When you decide to sell a property, there’s a certain level of trust that’s established between you and the buyer. Part of that trust is based on your willingness to be forthcoming about any known issues with the home.
Some sellers choose not to provide a disclosure statement because they’re worried about scaring off potential buyers or being held liable for future problems. It’s important to remember, however, that buyers can always back out of a deal if they find something they’re not happy with — and you could be held liable if you don’t disclose a material defect and the buyer later discovers it.
Maryland Property Defects Disclosure Disclosure Law
In Maryland, sellers have the option to provide a Home Seller Disclosure Statement, which is a form that outlines any material defects with the property.
Md. Code § 10-702 is the form used for the Real Estate Disclosure Act, which states that, before entering into a contract to sell or lease residential real estate property in Maryland, the seller shall give the buyer a written disclosure or disclaimer statement.
Disclaimer vs. Disclosure
Sellers can choose the disclaimer or disclosure route. Disclaiming means that you don’t say anything about the condition of your home, and the buyer takes it “as is,” though can have the opportunity to inspect and request repairs, etc… You don’t have to do any repairs, although you can if you want to. If you go down this route, make sure your contract states that the sale is “as is” and list any exceptions, like appliances or fixtures that will stay with the house.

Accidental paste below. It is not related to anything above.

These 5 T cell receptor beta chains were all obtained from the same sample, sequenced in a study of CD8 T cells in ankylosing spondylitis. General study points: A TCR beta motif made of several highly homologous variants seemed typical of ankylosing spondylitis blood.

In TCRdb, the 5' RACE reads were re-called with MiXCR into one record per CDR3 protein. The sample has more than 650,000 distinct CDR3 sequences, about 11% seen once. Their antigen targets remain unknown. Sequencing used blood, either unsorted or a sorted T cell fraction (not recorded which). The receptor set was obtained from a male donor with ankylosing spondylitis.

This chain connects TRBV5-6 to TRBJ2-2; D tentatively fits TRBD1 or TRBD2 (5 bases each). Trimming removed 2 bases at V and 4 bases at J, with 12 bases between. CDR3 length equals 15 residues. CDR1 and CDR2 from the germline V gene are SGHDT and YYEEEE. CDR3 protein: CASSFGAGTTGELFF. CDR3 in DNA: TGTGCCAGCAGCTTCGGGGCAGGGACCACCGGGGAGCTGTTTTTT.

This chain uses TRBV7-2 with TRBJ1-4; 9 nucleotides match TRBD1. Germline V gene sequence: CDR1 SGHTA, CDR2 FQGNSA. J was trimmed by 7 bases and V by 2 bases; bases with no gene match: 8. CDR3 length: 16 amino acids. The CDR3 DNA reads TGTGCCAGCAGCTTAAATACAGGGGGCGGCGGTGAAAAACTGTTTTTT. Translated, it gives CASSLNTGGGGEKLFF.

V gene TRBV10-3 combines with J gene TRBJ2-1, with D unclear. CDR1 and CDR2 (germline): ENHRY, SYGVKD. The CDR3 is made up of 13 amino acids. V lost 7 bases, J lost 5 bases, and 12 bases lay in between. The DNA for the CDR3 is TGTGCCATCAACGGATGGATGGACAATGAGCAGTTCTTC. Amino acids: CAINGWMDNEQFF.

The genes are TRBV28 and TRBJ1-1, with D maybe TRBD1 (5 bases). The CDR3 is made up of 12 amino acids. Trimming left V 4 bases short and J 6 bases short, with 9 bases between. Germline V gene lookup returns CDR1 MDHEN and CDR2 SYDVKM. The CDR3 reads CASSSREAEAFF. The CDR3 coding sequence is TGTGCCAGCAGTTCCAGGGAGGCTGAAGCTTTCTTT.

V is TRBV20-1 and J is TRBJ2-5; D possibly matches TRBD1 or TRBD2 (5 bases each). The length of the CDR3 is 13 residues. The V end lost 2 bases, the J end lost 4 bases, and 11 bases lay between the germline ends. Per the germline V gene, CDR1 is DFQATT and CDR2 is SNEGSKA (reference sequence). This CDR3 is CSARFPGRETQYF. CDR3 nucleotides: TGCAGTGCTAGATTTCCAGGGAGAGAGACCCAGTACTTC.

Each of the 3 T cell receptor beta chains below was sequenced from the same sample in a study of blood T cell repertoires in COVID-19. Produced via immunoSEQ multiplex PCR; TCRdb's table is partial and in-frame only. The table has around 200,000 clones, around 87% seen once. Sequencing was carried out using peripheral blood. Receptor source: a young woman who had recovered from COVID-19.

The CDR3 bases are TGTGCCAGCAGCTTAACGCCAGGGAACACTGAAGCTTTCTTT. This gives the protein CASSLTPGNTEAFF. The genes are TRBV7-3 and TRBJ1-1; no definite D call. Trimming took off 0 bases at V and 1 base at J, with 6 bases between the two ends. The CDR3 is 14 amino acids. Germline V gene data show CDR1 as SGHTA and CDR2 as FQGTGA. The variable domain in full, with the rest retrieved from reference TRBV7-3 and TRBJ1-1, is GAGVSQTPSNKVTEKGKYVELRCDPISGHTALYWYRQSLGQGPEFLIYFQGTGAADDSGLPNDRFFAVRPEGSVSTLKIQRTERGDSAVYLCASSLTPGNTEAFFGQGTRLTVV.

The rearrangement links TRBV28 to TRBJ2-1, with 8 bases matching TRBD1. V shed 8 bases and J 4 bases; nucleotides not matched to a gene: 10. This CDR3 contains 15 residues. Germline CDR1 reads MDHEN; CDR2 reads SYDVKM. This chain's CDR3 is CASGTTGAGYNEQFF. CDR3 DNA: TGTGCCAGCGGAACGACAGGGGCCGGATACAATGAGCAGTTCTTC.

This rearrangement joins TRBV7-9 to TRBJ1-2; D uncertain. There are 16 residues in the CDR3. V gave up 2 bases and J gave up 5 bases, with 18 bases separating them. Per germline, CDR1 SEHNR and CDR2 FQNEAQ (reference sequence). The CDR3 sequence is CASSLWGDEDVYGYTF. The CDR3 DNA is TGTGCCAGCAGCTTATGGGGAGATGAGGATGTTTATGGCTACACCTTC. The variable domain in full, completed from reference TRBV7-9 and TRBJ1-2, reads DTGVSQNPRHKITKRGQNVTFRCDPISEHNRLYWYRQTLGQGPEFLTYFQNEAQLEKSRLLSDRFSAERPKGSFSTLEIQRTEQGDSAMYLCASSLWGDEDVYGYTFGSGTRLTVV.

On the other hand, if you choose to disclose, you must tell the buyer about any and all material defects with the property that you are aware of. A material defect is something that would have a significant impact on the value of the property or make it unsafe. For example, if your home has a serious problem with mold, that would be considered a material defect.
Property Defects To Disclose in Maryland
These are the property defects you should disclose:
Common structural defects:
- Foundation cracks or settlement
- Roof leaks or damage
- Wall cracks or damage
- Sagging floors or ceilings
- Staircase problems
Possible material defects in the plumbing system:
- Leaks in pipes
- Poor water pressure
- Rusty pipes
- Old fixtures
- Sewer line problems
HVAC system defects to disclose:
- Leaks in the ductwork
- Malfunctioning or broken thermostat
- Inadequate insulation around the HVAC unit
- Inoperative blower motor
- Clogged air filter
Defects in the Electric System buyers should know:
- Defective knob and tube wiring
- Ungrounded outlets
- Damaged aluminum wiring
- Faulty circuit breakers or fuse boxes
Although sellers aren’t expected to be building experts or identify all defects in their properties, they are required to disclose certain information about their property to buyers in Maryland. That’s why it’s crucial to have the proper legal support throughout the selling process.
We at the LewisMcDaniels law firm Frederick can help you understand what needs to be disclosed, as well as protect your interests if any issues arise. Learn more about our legal services Frederick today.